object glass

From The Collaborative International Dictionary of English v.0.48:

Object \Ob"ject\ ([o^]b"j[e^]kt), n. [L. objectus. See Object,
   v. t.]
   1. That which is put, or which may be regarded as put, in the
      way of some of the senses; something visible or tangible
      and persists for an appreciable time; as, he observed an
      object in the distance; all the objects in sight; he
      touched a strange object in the dark.
      [1913 Webster]

   2. Anything which is set, or which may be regarded as set,
      before the mind so as to be apprehended or known; that of
      which the mind by any of its activities takes cognizance,
      whether a thing external in space or a conception formed
      by the mind itself; as, an object of knowledge, wonder,
      fear, thought, study, etc.
      [1913 Webster]

            Object is a term for that about which the knowing
            subject is conversant; what the schoolmen have
            styled the "materia circa quam."      --Sir. W.
      [1913 Webster]

            The object of their bitterest hatred. --Macaulay.
      [1913 Webster]

   3. That toward which the mind, or any of its activities, is
      directed; that on which the purpose are fixed as the end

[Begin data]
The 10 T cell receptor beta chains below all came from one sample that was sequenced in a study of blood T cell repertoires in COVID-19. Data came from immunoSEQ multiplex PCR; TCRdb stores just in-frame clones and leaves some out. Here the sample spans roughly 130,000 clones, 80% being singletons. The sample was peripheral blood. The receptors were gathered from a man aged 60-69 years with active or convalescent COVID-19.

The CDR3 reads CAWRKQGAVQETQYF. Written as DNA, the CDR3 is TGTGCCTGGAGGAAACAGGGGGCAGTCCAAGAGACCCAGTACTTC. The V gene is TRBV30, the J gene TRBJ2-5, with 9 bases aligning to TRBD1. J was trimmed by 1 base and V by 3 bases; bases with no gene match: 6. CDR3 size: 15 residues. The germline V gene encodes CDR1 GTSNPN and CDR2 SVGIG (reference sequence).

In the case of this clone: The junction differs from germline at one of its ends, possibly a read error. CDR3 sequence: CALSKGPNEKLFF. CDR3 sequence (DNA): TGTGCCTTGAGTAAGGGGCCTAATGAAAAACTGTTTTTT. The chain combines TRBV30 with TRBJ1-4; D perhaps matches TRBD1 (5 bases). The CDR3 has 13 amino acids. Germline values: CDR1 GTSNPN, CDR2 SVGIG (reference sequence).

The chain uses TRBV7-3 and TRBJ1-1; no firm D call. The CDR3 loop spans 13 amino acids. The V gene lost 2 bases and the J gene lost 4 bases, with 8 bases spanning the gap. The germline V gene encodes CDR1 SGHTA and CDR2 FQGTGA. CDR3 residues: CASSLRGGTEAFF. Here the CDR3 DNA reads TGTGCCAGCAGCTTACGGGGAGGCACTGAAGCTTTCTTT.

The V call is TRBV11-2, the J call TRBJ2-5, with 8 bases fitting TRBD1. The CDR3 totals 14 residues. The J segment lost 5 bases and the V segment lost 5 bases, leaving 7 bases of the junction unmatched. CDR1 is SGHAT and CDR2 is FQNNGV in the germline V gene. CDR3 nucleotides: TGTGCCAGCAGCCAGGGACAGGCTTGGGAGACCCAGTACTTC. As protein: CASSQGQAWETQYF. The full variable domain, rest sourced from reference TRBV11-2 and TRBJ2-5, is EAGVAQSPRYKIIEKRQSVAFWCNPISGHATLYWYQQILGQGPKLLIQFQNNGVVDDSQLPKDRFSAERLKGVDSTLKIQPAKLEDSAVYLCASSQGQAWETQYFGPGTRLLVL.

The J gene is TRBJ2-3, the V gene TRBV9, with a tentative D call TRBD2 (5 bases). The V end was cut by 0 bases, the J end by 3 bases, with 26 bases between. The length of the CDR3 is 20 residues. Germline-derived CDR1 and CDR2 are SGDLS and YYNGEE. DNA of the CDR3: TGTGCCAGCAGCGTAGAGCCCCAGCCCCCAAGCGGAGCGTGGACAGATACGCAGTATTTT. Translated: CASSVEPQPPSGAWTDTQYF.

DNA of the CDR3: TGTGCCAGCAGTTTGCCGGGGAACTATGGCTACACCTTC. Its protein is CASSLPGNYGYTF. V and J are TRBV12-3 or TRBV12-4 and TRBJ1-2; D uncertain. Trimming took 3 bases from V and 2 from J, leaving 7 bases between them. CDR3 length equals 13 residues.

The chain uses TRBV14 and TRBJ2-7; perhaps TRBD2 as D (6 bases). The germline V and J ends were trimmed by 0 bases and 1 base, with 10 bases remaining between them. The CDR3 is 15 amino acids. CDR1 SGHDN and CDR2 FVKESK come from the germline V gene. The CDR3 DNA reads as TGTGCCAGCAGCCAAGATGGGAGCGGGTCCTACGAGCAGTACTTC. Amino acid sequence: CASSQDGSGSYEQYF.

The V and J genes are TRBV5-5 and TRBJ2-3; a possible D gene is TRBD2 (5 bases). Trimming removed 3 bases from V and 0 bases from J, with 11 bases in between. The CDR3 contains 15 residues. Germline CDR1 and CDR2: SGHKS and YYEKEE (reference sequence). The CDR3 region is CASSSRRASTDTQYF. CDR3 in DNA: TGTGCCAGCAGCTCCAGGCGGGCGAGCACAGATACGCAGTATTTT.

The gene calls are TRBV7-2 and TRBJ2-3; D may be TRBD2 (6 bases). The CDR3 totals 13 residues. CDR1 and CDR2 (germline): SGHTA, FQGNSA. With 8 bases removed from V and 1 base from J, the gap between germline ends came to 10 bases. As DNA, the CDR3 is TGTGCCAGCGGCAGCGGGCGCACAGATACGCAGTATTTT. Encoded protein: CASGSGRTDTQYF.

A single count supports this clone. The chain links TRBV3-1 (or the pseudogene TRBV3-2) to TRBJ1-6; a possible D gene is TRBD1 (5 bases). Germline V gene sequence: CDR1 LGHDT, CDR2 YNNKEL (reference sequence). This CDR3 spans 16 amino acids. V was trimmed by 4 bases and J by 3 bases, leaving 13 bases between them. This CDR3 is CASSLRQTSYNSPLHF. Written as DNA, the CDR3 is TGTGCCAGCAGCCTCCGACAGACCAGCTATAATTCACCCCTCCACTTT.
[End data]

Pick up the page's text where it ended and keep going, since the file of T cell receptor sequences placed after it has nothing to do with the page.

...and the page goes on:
of action or effort; that which is sought for; goal; end;
      aim; motive; final cause.
      [1913 Webster]

            Object, beside its proper signification, came to be
            abusively applied to denote motive, end, final cause
            . . . . This innovation was probably borrowed from
            the French.                           --Sir. W.
      [1913 Webster]

            Let our object be, our country, our whole country,
            and nothing but our country.          --D. Webster.
      [1913 Webster]

   4. Sight; show; appearance; aspect. [Obs.] --Shak.
      [1913 Webster]

            He, advancing close
            Up to the lake, past all the rest, arose
            In glorious object.                   --Chapman.
      [1913 Webster]

   5. (Gram.) A word, phrase, or clause toward which an action
      is directed, or is considered to be directed; as, the
      object of a transitive verb.
      [1913 Webster]

   6. (Computers) Any set of data that is or can be manipulated
      or referenced by a computer program as a single entity; --
      the term may be used broadly, to include files, images
      (such as icons on the screen), or small data structures.
      More narrowly, anything defined as an object within an
      object-oriented programming language.

   7. (Ontology) Anything which exists and which has attributes;
      distinguished from attributes, processes, and

   Object glass, the lens, or system of lenses, placed at the
      end of a telescope, microscope, etc., which is toward the
      object. Its function is to form an image of the object,
      which is then viewed by the eyepiece. Called also
      objective or objective lens. See Illust. of

   Object lesson, a lesson in which object teaching is made
      use of.

   Object staff. (Leveling) Same as Leveling staff.

   Object teaching, a method of instruction, in which
      illustrative objects are employed, each new word or idea
      being accompanied by a representation of that which it
      signifies; -- used especially in the kindergarten, for
      young children.
      [1913 Webster]
Feedback Form